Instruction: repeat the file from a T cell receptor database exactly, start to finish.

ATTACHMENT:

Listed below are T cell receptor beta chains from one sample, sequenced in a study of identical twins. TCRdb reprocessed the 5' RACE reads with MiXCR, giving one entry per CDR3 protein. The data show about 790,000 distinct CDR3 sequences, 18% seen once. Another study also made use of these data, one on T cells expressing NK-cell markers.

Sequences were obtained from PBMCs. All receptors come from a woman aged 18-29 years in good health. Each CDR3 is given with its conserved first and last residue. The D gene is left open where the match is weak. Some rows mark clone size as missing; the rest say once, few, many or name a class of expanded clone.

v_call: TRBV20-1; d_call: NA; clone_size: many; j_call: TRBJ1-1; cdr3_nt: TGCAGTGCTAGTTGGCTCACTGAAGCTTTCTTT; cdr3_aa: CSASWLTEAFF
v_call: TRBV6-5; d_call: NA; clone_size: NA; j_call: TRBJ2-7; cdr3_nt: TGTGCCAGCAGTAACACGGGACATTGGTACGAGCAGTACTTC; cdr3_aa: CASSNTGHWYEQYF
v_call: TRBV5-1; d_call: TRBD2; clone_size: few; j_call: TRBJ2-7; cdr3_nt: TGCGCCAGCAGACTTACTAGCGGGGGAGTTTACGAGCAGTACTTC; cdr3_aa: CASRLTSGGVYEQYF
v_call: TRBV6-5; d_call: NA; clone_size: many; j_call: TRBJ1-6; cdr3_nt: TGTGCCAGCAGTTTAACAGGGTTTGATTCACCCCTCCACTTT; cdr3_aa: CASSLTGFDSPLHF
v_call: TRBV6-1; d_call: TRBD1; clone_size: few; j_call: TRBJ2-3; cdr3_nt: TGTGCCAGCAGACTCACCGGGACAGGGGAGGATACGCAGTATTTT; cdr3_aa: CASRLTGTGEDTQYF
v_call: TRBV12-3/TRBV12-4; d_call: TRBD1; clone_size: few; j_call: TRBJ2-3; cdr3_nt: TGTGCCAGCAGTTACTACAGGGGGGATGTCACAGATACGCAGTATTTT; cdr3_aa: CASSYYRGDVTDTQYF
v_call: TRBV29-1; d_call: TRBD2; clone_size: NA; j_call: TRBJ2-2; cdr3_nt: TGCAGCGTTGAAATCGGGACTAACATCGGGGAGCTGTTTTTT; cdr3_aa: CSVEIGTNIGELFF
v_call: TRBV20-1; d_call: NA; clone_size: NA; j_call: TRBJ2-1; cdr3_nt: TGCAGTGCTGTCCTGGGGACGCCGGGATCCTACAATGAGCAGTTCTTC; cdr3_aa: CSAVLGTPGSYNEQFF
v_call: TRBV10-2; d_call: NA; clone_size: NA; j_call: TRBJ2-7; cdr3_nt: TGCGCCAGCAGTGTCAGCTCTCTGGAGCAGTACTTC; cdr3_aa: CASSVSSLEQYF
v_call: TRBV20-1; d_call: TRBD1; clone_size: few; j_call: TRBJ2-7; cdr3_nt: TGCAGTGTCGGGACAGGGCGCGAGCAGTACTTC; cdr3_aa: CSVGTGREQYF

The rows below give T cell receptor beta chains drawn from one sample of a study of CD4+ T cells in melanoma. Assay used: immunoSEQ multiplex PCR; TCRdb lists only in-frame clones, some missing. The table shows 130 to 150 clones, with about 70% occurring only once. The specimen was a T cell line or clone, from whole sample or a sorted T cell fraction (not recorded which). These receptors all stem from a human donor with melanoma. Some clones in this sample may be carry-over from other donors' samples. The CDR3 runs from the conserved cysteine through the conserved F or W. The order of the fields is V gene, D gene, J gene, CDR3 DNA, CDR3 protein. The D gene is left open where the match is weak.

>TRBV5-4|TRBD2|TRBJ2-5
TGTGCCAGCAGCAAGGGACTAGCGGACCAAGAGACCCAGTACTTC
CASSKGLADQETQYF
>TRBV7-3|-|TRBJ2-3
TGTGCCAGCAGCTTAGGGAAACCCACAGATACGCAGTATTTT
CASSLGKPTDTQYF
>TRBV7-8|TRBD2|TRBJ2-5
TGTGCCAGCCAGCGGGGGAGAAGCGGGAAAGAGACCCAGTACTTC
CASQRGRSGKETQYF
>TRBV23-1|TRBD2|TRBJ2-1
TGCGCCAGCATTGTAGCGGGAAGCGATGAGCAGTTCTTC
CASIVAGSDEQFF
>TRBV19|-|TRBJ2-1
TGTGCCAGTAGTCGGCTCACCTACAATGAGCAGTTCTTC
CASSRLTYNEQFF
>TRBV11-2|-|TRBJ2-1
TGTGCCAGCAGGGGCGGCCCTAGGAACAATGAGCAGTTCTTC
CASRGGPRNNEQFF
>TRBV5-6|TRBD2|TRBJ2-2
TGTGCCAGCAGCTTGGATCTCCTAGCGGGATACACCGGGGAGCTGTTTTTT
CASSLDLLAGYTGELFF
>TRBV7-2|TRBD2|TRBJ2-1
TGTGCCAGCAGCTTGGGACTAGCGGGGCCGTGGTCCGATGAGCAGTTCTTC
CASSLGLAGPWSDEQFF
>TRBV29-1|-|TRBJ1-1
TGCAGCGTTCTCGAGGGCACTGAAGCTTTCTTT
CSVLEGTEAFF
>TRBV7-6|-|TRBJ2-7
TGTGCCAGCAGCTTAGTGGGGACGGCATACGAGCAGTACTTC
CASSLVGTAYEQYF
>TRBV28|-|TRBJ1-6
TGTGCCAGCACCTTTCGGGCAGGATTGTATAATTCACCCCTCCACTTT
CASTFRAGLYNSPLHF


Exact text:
Listed below are T cell receptor beta chains from one sample, sequenced in a study of identical twins. TCRdb reprocessed the 5' RACE reads with MiXCR, giving one entry per CDR3 protein. The data show about 790,000 distinct CDR3 sequences, 18% seen once. Another study also made use of these data, one on T cells expressing NK-cell markers.

Sequences were obtained from PBMCs. All receptors come from a woman aged 18-29 years in good health. Each CDR3 is given with its conserved first and last residue. The D gene is left open where the match is weak. Some rows mark clone size as missing; the rest say once, few, many or name a class of expanded clone.

v_call: TRBV20-1; d_call: NA; clone_size: many; j_call: TRBJ1-1; cdr3_nt: TGCAGTGCTAGTTGGCTCACTGAAGCTTTCTTT; cdr3_aa: CSASWLTEAFF
v_call: TRBV6-5; d_call: NA; clone_size: NA; j_call: TRBJ2-7; cdr3_nt: TGTGCCAGCAGTAACACGGGACATTGGTACGAGCAGTACTTC; cdr3_aa: CASSNTGHWYEQYF
v_call: TRBV5-1; d_call: TRBD2; clone_size: few; j_call: TRBJ2-7; cdr3_nt: TGCGCCAGCAGACTTACTAGCGGGGGAGTTTACGAGCAGTACTTC; cdr3_aa: CASRLTSGGVYEQYF
v_call: TRBV6-5; d_call: NA; clone_size: many; j_call: TRBJ1-6; cdr3_nt: TGTGCCAGCAGTTTAACAGGGTTTGATTCACCCCTCCACTTT; cdr3_aa: CASSLTGFDSPLHF
v_call: TRBV6-1; d_call: TRBD1; clone_size: few; j_call: TRBJ2-3; cdr3_nt: TGTGCCAGCAGACTCACCGGGACAGGGGAGGATACGCAGTATTTT; cdr3_aa: CASRLTGTGEDTQYF
v_call: TRBV12-3/TRBV12-4; d_call: TRBD1; clone_size: few; j_call: TRBJ2-3; cdr3_nt: TGTGCCAGCAGTTACTACAGGGGGGATGTCACAGATACGCAGTATTTT; cdr3_aa: CASSYYRGDVTDTQYF
v_call: TRBV29-1; d_call: TRBD2; clone_size: NA; j_call: TRBJ2-2; cdr3_nt: TGCAGCGTTGAAATCGGGACTAACATCGGGGAGCTGTTTTTT; cdr3_aa: CSVEIGTNIGELFF
v_call: TRBV20-1; d_call: NA; clone_size: NA; j_call: TRBJ2-1; cdr3_nt: TGCAGTGCTGTCCTGGGGACGCCGGGATCCTACAATGAGCAGTTCTTC; cdr3_aa: CSAVLGTPGSYNEQFF
v_call: TRBV10-2; d_call: NA; clone_size: NA; j_call: TRBJ2-7; cdr3_nt: TGCGCCAGCAGTGTCAGCTCTCTGGAGCAGTACTTC; cdr3_aa: CASSVSSLEQYF
v_call: TRBV20-1; d_call: TRBD1; clone_size: few; j_call: TRBJ2-7; cdr3_nt: TGCAGTGTCGGGACAGGGCGCGAGCAGTACTTC; cdr3_aa: CSVGTGREQYF

The rows below give T cell receptor beta chains drawn from one sample of a study of CD4+ T cells in melanoma. Assay used: immunoSEQ multiplex PCR; TCRdb lists only in-frame clones, some missing. The table shows 130 to 150 clones, with about 70% occurring only once. The specimen was a T cell line or clone, from whole sample or a sorted T cell fraction (not recorded which). These receptors all stem from a human donor with melanoma. Some clones in this sample may be carry-over from other donors' samples. The CDR3 runs from the conserved cysteine through the conserved F or W. The order of the fields is V gene, D gene, J gene, CDR3 DNA, CDR3 protein. The D gene is left open where the match is weak.

>TRBV5-4|TRBD2|TRBJ2-5
TGTGCCAGCAGCAAGGGACTAGCGGACCAAGAGACCCAGTACTTC
CASSKGLADQETQYF
>TRBV7-3|-|TRBJ2-3
TGTGCCAGCAGCTTAGGGAAACCCACAGATACGCAGTATTTT
CASSLGKPTDTQYF
>TRBV7-8|TRBD2|TRBJ2-5
TGTGCCAGCCAGCGGGGGAGAAGCGGGAAAGAGACCCAGTACTTC
CASQRGRSGKETQYF
>TRBV23-1|TRBD2|TRBJ2-1
TGCGCCAGCATTGTAGCGGGAAGCGATGAGCAGTTCTTC
CASIVAGSDEQFF
>TRBV19|-|TRBJ2-1
TGTGCCAGTAGTCGGCTCACCTACAATGAGCAGTTCTTC
CASSRLTYNEQFF
>TRBV11-2|-|TRBJ2-1
TGTGCCAGCAGGGGCGGCCCTAGGAACAATGAGCAGTTCTTC
CASRGGPRNNEQFF
>TRBV5-6|TRBD2|TRBJ2-2
TGTGCCAGCAGCTTGGATCTCCTAGCGGGATACACCGGGGAGCTGTTTTTT
CASSLDLLAGYTGELFF
>TRBV7-2|TRBD2|TRBJ2-1
TGTGCCAGCAGCTTGGGACTAGCGGGGCCGTGGTCCGATGAGCAGTTCTTC
CASSLGLAGPWSDEQFF
>TRBV29-1|-|TRBJ1-1
TGCAGCGTTCTCGAGGGCACTGAAGCTTTCTTT
CSVLEGTEAFF
>TRBV7-6|-|TRBJ2-7
TGTGCCAGCAGCTTAGTGGGGACGGCATACGAGCAGTACTTC
CASSLVGTAYEQYF
>TRBV28|-|TRBJ1-6
TGTGCCAGCACCTTTCGGGCAGGATTGTATAATTCACCCCTCCACTTT
CASTFRAGLYNSPLHF